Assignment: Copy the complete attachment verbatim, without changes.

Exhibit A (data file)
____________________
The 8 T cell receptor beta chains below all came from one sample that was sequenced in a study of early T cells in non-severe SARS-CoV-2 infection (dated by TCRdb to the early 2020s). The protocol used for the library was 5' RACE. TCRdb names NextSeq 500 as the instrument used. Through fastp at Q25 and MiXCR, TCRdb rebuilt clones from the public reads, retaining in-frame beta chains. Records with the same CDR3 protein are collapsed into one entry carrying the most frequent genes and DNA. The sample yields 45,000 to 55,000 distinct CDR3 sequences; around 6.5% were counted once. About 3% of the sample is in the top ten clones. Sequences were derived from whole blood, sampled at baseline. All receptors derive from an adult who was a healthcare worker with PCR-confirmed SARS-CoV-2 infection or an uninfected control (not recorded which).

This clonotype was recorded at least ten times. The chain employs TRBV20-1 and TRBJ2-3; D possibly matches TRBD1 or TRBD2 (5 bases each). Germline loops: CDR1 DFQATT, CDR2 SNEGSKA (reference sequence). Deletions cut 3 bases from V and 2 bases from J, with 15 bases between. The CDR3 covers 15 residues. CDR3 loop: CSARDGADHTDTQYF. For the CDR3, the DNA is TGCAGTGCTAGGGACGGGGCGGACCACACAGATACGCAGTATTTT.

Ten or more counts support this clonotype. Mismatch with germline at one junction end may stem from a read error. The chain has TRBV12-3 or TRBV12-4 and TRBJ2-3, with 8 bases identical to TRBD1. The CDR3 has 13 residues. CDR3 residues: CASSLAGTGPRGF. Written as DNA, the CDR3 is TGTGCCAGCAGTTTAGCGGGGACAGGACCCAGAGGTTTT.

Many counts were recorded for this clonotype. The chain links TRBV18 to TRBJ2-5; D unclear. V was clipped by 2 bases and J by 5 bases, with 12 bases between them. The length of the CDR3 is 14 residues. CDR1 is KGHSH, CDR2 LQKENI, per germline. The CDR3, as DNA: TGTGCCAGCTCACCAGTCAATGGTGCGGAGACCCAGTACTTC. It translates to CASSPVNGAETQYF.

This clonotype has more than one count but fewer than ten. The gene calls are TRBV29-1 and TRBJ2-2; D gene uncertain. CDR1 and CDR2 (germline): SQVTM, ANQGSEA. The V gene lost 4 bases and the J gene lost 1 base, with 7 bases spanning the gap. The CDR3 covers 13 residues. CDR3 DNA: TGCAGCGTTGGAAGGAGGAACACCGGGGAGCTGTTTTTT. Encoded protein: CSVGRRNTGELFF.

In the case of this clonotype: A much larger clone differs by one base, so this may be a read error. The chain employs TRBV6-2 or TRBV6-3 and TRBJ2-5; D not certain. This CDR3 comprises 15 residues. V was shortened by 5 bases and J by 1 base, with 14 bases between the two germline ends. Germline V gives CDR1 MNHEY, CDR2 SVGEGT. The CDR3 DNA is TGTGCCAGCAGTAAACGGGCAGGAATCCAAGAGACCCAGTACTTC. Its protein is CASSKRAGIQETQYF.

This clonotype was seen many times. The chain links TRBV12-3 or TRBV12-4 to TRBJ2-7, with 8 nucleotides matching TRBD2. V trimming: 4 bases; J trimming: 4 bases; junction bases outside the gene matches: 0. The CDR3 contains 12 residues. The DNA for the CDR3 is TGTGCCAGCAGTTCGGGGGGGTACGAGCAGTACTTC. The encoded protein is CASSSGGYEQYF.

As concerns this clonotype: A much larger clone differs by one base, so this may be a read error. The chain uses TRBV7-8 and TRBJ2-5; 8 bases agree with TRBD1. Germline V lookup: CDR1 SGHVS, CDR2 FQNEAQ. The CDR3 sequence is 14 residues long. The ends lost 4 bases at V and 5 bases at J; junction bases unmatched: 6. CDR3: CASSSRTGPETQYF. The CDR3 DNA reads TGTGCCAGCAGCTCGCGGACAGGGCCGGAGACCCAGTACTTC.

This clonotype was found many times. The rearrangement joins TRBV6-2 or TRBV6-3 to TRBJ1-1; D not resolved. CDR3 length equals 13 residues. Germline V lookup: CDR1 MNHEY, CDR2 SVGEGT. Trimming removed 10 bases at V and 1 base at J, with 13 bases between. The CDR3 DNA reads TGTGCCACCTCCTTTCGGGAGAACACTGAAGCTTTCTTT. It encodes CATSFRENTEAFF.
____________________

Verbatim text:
The 8 T cell receptor beta chains below all came from one sample that was sequenced in a study of early T cells in non-severe SARS-CoV-2 infection (dated by TCRdb to the early 2020s). The protocol used for the library was 5' RACE. TCRdb names NextSeq 500 as the instrument used. Through fastp at Q25 and MiXCR, TCRdb rebuilt clones from the public reads, retaining in-frame beta chains. Records with the same CDR3 protein are collapsed into one entry carrying the most frequent genes and DNA. The sample yields 45,000 to 55,000 distinct CDR3 sequences; around 6.5% were counted once. About 3% of the sample is in the top ten clones. Sequences were derived from whole blood, sampled at baseline. All receptors derive from an adult who was a healthcare worker with PCR-confirmed SARS-CoV-2 infection or an uninfected control (not recorded which).

This clonotype was recorded at least ten times. The chain employs TRBV20-1 and TRBJ2-3; D possibly matches TRBD1 or TRBD2 (5 bases each). Germline loops: CDR1 DFQATT, CDR2 SNEGSKA (reference sequence). Deletions cut 3 bases from V and 2 bases from J, with 15 bases between. The CDR3 covers 15 residues. CDR3 loop: CSARDGADHTDTQYF. For the CDR3, the DNA is TGCAGTGCTAGGGACGGGGCGGACCACACAGATACGCAGTATTTT.

Ten or more counts support this clonotype. Mismatch with germline at one junction end may stem from a read error. The chain has TRBV12-3 or TRBV12-4 and TRBJ2-3, with 8 bases identical to TRBD1. The CDR3 has 13 residues. CDR3 residues: CASSLAGTGPRGF. Written as DNA, the CDR3 is TGTGCCAGCAGTTTAGCGGGGACAGGACCCAGAGGTTTT.

Many counts were recorded for this clonotype. The chain links TRBV18 to TRBJ2-5; D unclear. V was clipped by 2 bases and J by 5 bases, with 12 bases between them. The length of the CDR3 is 14 residues. CDR1 is KGHSH, CDR2 LQKENI, per germline. The CDR3, as DNA: TGTGCCAGCTCACCAGTCAATGGTGCGGAGACCCAGTACTTC. It translates to CASSPVNGAETQYF.

This clonotype has more than one count but fewer than ten. The gene calls are TRBV29-1 and TRBJ2-2; D gene uncertain. CDR1 and CDR2 (germline): SQVTM, ANQGSEA. The V gene lost 4 bases and the J gene lost 1 base, with 7 bases spanning the gap. The CDR3 covers 13 residues. CDR3 DNA: TGCAGCGTTGGAAGGAGGAACACCGGGGAGCTGTTTTTT. Encoded protein: CSVGRRNTGELFF.

In the case of this clonotype: A much larger clone differs by one base, so this may be a read error. The chain employs TRBV6-2 or TRBV6-3 and TRBJ2-5; D not certain. This CDR3 comprises 15 residues. V was shortened by 5 bases and J by 1 base, with 14 bases between the two germline ends. Germline V gives CDR1 MNHEY, CDR2 SVGEGT. The CDR3 DNA is TGTGCCAGCAGTAAACGGGCAGGAATCCAAGAGACCCAGTACTTC. Its protein is CASSKRAGIQETQYF.

This clonotype was seen many times. The chain links TRBV12-3 or TRBV12-4 to TRBJ2-7, with 8 nucleotides matching TRBD2. V trimming: 4 bases; J trimming: 4 bases; junction bases outside the gene matches: 0. The CDR3 contains 12 residues. The DNA for the CDR3 is TGTGCCAGCAGTTCGGGGGGGTACGAGCAGTACTTC. The encoded protein is CASSSGGYEQYF.

As concerns this clonotype: A much larger clone differs by one base, so this may be a read error. The chain uses TRBV7-8 and TRBJ2-5; 8 bases agree with TRBD1. Germline V lookup: CDR1 SGHVS, CDR2 FQNEAQ. The CDR3 sequence is 14 residues long. The ends lost 4 bases at V and 5 bases at J; junction bases unmatched: 6. CDR3: CASSSRTGPETQYF. The CDR3 DNA reads TGTGCCAGCAGCTCGCGGACAGGGCCGGAGACCCAGTACTTC.

This clonotype was found many times. The rearrangement joins TRBV6-2 or TRBV6-3 to TRBJ1-1; D not resolved. CDR3 length equals 13 residues. Germline V lookup: CDR1 MNHEY, CDR2 SVGEGT. Trimming removed 10 bases at V and 1 base at J, with 13 bases between. The CDR3 DNA reads TGTGCCACCTCCTTTCGGGAGAACACTGAAGCTTTCTTT. It encodes CATSFRENTEAFF.